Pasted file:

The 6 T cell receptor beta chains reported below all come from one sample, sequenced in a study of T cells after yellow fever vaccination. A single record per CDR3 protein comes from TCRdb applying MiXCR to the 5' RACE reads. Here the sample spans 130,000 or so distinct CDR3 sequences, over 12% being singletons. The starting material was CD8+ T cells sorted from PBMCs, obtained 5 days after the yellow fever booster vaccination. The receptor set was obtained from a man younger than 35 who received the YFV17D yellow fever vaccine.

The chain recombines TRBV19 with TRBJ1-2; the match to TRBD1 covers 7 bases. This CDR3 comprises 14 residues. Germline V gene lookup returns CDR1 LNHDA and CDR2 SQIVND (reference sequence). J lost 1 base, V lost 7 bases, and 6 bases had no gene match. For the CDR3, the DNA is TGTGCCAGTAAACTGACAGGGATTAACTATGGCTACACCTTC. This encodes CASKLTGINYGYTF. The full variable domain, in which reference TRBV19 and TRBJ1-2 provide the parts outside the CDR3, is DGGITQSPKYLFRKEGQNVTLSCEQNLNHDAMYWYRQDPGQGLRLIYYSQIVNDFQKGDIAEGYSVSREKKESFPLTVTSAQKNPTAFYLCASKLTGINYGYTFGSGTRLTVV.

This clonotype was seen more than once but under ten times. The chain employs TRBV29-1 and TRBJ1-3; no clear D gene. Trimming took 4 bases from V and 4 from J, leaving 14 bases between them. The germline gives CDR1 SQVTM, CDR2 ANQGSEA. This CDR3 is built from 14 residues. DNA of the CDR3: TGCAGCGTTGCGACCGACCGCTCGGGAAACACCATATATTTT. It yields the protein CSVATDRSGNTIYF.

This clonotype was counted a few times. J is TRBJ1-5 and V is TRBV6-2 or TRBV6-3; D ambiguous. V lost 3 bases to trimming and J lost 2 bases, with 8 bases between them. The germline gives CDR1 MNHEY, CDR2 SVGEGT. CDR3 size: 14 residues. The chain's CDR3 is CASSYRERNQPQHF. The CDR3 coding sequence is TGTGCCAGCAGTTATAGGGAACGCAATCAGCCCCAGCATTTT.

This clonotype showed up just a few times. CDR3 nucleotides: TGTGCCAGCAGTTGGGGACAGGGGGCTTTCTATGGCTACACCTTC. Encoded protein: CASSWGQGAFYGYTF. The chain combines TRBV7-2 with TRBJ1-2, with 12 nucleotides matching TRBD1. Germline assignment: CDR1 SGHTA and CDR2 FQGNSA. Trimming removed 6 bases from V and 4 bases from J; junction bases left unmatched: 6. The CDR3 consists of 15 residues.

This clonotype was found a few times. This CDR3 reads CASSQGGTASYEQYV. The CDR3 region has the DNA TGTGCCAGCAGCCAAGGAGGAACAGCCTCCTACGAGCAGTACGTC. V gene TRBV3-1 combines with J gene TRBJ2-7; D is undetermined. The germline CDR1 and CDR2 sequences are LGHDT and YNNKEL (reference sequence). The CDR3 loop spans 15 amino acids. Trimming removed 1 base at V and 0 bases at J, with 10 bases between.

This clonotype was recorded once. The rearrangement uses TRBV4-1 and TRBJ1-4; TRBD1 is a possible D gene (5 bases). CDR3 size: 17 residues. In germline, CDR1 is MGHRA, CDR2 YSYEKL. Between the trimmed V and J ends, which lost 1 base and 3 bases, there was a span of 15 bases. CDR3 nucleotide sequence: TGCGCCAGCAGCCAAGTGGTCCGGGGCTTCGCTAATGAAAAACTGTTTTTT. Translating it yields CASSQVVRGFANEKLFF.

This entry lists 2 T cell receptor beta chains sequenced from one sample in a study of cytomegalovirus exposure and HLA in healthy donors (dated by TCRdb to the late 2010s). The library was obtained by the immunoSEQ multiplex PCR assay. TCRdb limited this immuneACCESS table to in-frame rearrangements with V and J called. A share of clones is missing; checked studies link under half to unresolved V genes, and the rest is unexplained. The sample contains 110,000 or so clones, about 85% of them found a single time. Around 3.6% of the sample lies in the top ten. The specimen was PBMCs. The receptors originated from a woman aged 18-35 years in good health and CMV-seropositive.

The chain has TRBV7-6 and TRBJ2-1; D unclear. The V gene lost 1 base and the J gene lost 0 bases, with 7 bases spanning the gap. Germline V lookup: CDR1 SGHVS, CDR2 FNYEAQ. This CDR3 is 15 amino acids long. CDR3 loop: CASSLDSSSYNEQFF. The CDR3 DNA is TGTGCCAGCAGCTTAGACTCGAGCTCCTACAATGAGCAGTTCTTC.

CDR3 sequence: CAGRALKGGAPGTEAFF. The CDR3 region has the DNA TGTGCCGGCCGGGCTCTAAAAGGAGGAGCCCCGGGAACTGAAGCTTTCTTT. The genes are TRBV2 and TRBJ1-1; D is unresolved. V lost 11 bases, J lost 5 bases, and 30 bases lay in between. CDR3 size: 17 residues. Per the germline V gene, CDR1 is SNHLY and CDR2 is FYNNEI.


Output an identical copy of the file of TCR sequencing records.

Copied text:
The 6 T cell receptor beta chains reported below all come from one sample, sequenced in a study of T cells after yellow fever vaccination. A single record per CDR3 protein comes from TCRdb applying MiXCR to the 5' RACE reads. Here the sample spans 130,000 or so distinct CDR3 sequences, over 12% being singletons. The starting material was CD8+ T cells sorted from PBMCs, obtained 5 days after the yellow fever booster vaccination. The receptor set was obtained from a man younger than 35 who received the YFV17D yellow fever vaccine.

The chain recombines TRBV19 with TRBJ1-2; the match to TRBD1 covers 7 bases. This CDR3 comprises 14 residues. Germline V gene lookup returns CDR1 LNHDA and CDR2 SQIVND (reference sequence). J lost 1 base, V lost 7 bases, and 6 bases had no gene match. For the CDR3, the DNA is TGTGCCAGTAAACTGACAGGGATTAACTATGGCTACACCTTC. This encodes CASKLTGINYGYTF. The full variable domain, in which reference TRBV19 and TRBJ1-2 provide the parts outside the CDR3, is DGGITQSPKYLFRKEGQNVTLSCEQNLNHDAMYWYRQDPGQGLRLIYYSQIVNDFQKGDIAEGYSVSREKKESFPLTVTSAQKNPTAFYLCASKLTGINYGYTFGSGTRLTVV.

This clonotype was seen more than once but under ten times. The chain employs TRBV29-1 and TRBJ1-3; no clear D gene. Trimming took 4 bases from V and 4 from J, leaving 14 bases between them. The germline gives CDR1 SQVTM, CDR2 ANQGSEA. This CDR3 is built from 14 residues. DNA of the CDR3: TGCAGCGTTGCGACCGACCGCTCGGGAAACACCATATATTTT. It yields the protein CSVATDRSGNTIYF.

This clonotype was counted a few times. J is TRBJ1-5 and V is TRBV6-2 or TRBV6-3; D ambiguous. V lost 3 bases to trimming and J lost 2 bases, with 8 bases between them. The germline gives CDR1 MNHEY, CDR2 SVGEGT. CDR3 size: 14 residues. The chain's CDR3 is CASSYRERNQPQHF. The CDR3 coding sequence is TGTGCCAGCAGTTATAGGGAACGCAATCAGCCCCAGCATTTT.

This clonotype showed up just a few times. CDR3 nucleotides: TGTGCCAGCAGTTGGGGACAGGGGGCTTTCTATGGCTACACCTTC. Encoded protein: CASSWGQGAFYGYTF. The chain combines TRBV7-2 with TRBJ1-2, with 12 nucleotides matching TRBD1. Germline assignment: CDR1 SGHTA and CDR2 FQGNSA. Trimming removed 6 bases from V and 4 bases from J; junction bases left unmatched: 6. The CDR3 consists of 15 residues.

This clonotype was found a few times. This CDR3 reads CASSQGGTASYEQYV. The CDR3 region has the DNA TGTGCCAGCAGCCAAGGAGGAACAGCCTCCTACGAGCAGTACGTC. V gene TRBV3-1 combines with J gene TRBJ2-7; D is undetermined. The germline CDR1 and CDR2 sequences are LGHDT and YNNKEL (reference sequence). The CDR3 loop spans 15 amino acids. Trimming removed 1 base at V and 0 bases at J, with 10 bases between.

This clonotype was recorded once. The rearrangement uses TRBV4-1 and TRBJ1-4; TRBD1 is a possible D gene (5 bases). CDR3 size: 17 residues. In germline, CDR1 is MGHRA, CDR2 YSYEKL. Between the trimmed V and J ends, which lost 1 base and 3 bases, there was a span of 15 bases. CDR3 nucleotide sequence: TGCGCCAGCAGCCAAGTGGTCCGGGGCTTCGCTAATGAAAAACTGTTTTTT. Translating it yields CASSQVVRGFANEKLFF.

This entry lists 2 T cell receptor beta chains sequenced from one sample in a study of cytomegalovirus exposure and HLA in healthy donors (dated by TCRdb to the late 2010s). The library was obtained by the immunoSEQ multiplex PCR assay. TCRdb limited this immuneACCESS table to in-frame rearrangements with V and J called. A share of clones is missing; checked studies link under half to unresolved V genes, and the rest is unexplained. The sample contains 110,000 or so clones, about 85% of them found a single time. Around 3.6% of the sample lies in the top ten. The specimen was PBMCs. The receptors originated from a woman aged 18-35 years in good health and CMV-seropositive.

The chain has TRBV7-6 and TRBJ2-1; D unclear. The V gene lost 1 base and the J gene lost 0 bases, with 7 bases spanning the gap. Germline V lookup: CDR1 SGHVS, CDR2 FNYEAQ. This CDR3 is 15 amino acids long. CDR3 loop: CASSLDSSSYNEQFF. The CDR3 DNA is TGTGCCAGCAGCTTAGACTCGAGCTCCTACAATGAGCAGTTCTTC.

CDR3 sequence: CAGRALKGGAPGTEAFF. The CDR3 region has the DNA TGTGCCGGCCGGGCTCTAAAAGGAGGAGCCCCGGGAACTGAAGCTTTCTTT. The genes are TRBV2 and TRBJ1-1; D is unresolved. V lost 11 bases, J lost 5 bases, and 30 bases lay in between. CDR3 size: 17 residues. Per the germline V gene, CDR1 is SNHLY and CDR2 is FYNNEI.